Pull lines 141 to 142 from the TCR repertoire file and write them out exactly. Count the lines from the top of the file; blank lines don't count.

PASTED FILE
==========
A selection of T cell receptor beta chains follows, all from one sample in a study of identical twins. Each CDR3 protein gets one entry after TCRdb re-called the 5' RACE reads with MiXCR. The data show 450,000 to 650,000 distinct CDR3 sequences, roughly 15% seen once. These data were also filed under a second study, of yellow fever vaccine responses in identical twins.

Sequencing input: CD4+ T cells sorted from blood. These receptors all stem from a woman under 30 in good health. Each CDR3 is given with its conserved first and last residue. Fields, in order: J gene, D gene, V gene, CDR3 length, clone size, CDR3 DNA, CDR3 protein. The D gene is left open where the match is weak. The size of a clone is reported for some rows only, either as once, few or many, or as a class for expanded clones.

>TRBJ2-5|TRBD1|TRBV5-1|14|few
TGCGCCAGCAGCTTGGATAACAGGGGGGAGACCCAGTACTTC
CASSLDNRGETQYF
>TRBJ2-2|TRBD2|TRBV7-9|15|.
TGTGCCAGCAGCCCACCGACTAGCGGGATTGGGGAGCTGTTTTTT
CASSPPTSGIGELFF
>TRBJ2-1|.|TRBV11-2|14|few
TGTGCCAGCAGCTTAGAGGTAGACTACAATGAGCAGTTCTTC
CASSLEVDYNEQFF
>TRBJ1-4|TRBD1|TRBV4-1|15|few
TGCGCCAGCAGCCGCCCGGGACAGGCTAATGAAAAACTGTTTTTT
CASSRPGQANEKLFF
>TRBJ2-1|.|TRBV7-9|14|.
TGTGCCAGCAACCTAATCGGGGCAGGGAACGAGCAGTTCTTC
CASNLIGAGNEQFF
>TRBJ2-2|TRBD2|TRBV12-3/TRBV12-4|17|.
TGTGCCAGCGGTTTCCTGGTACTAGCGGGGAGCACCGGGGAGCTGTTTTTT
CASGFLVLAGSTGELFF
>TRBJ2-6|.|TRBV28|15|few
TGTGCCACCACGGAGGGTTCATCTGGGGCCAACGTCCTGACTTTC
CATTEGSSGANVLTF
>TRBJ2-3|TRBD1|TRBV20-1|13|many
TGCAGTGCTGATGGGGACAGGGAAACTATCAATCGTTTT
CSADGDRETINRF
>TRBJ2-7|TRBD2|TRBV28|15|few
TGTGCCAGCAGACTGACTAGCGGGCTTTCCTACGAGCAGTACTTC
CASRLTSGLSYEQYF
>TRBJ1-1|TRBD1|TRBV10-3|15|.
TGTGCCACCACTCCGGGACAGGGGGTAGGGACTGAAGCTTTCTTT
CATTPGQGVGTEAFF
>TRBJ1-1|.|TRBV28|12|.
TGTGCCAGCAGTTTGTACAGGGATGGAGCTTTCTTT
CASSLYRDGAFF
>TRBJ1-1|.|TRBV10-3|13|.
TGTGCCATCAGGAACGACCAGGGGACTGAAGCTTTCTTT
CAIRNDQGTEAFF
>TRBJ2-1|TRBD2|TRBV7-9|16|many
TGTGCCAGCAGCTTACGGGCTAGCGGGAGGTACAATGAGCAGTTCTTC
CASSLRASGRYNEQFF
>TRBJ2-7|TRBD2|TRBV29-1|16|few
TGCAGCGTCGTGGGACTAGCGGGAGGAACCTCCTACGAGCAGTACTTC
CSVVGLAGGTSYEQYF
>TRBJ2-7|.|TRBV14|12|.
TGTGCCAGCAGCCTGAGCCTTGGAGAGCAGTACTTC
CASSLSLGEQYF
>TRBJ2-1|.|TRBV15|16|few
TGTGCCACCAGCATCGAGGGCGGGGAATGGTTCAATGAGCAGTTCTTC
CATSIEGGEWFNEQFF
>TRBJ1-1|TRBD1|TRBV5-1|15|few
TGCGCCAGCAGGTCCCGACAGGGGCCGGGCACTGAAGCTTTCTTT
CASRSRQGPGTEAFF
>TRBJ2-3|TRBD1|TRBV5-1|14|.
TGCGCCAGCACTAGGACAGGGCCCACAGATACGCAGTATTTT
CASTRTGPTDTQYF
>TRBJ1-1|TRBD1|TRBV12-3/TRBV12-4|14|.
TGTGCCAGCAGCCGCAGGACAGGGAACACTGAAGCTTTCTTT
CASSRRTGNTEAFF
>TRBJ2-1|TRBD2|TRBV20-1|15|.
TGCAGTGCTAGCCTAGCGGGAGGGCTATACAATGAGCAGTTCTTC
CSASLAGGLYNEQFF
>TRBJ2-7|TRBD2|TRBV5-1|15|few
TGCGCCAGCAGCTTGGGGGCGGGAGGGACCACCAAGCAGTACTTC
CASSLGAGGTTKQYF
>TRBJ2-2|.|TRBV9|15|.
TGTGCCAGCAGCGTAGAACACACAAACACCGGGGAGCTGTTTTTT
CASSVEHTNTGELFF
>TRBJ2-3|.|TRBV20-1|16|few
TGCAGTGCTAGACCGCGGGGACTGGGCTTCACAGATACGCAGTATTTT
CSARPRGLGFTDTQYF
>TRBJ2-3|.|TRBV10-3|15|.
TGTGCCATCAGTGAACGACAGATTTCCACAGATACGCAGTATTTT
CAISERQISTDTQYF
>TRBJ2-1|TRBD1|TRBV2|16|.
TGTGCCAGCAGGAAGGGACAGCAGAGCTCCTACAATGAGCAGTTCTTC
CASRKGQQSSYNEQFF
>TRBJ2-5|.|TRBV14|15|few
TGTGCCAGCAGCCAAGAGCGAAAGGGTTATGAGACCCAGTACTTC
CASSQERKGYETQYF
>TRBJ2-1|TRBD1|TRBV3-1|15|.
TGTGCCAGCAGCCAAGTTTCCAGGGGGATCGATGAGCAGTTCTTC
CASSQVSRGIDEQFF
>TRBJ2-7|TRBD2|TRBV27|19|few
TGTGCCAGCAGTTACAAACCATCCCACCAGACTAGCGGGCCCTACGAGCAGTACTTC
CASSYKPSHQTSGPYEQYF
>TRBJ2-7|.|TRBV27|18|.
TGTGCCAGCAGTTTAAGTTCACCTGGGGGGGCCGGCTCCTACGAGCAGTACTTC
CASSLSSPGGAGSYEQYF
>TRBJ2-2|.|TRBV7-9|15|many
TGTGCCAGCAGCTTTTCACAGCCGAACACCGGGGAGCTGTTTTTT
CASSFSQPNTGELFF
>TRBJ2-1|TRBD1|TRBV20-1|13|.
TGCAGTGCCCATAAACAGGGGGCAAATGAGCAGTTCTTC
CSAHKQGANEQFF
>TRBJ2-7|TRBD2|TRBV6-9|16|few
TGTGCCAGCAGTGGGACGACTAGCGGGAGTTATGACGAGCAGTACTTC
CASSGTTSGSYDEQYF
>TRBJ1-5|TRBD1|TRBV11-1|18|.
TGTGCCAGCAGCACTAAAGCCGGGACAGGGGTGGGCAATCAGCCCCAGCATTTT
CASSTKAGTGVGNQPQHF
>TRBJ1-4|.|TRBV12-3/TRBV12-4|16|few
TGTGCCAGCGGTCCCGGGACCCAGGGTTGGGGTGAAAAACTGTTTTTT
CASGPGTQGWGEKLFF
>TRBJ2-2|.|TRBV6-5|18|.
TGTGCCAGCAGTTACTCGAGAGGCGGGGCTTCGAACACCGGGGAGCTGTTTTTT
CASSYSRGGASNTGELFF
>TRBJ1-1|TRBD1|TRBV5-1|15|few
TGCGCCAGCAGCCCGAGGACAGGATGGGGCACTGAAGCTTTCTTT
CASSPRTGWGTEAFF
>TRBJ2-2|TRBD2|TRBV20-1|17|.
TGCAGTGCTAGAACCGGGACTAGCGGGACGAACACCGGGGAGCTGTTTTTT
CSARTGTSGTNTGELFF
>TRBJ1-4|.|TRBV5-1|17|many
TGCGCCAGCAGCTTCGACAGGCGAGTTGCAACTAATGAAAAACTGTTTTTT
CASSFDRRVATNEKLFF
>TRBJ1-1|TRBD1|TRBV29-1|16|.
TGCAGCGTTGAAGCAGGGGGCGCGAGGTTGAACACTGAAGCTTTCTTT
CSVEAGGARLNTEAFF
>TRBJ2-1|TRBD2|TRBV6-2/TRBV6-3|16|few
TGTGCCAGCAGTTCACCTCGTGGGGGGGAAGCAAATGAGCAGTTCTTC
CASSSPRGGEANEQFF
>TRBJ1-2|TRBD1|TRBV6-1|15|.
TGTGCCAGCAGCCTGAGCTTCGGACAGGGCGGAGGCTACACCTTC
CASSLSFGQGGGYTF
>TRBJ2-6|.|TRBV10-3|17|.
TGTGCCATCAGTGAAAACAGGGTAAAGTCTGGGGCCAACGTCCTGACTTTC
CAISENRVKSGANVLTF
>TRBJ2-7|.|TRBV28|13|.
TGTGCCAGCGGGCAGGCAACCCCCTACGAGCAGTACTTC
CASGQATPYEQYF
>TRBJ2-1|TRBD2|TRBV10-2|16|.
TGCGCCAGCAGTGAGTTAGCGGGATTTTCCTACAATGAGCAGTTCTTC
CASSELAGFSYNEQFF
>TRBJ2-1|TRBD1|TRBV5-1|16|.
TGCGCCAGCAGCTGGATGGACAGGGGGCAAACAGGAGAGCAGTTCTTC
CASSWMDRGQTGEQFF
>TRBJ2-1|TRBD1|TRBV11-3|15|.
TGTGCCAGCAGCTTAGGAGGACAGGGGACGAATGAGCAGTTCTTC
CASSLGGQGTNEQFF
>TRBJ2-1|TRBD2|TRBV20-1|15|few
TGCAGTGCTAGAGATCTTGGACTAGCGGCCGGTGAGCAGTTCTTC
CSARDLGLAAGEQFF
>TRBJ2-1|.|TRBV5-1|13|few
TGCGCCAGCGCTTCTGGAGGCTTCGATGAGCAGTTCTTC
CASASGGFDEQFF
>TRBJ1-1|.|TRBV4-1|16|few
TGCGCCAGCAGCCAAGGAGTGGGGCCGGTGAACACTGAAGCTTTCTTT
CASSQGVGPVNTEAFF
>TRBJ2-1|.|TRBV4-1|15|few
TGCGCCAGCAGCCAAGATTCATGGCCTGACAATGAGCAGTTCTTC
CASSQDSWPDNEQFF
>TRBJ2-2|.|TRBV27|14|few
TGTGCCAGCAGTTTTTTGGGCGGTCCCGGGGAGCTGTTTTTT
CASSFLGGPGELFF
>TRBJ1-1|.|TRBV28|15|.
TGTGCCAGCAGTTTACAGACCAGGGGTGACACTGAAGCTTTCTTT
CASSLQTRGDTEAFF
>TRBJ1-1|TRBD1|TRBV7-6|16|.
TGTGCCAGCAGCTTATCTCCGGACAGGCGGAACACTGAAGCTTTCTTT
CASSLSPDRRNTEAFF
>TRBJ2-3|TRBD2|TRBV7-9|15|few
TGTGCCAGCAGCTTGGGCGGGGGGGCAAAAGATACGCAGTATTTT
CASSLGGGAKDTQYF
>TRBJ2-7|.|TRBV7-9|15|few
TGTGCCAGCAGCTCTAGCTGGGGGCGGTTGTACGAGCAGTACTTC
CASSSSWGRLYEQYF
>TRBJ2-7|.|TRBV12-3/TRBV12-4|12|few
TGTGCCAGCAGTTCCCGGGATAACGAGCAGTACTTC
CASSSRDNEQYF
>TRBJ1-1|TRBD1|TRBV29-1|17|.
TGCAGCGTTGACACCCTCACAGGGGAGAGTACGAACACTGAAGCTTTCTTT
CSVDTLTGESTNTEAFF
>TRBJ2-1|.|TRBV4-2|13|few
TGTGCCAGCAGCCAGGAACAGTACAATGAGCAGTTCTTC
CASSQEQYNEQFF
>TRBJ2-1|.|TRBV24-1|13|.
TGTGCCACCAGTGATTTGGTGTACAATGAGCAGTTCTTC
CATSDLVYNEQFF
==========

>TRBJ2-1|TRBD2|TRBV20-1|15|few
TGCAGTGCTAGAGATCTTGGACTAGCGGCCGGTGAGCAGTTCTTC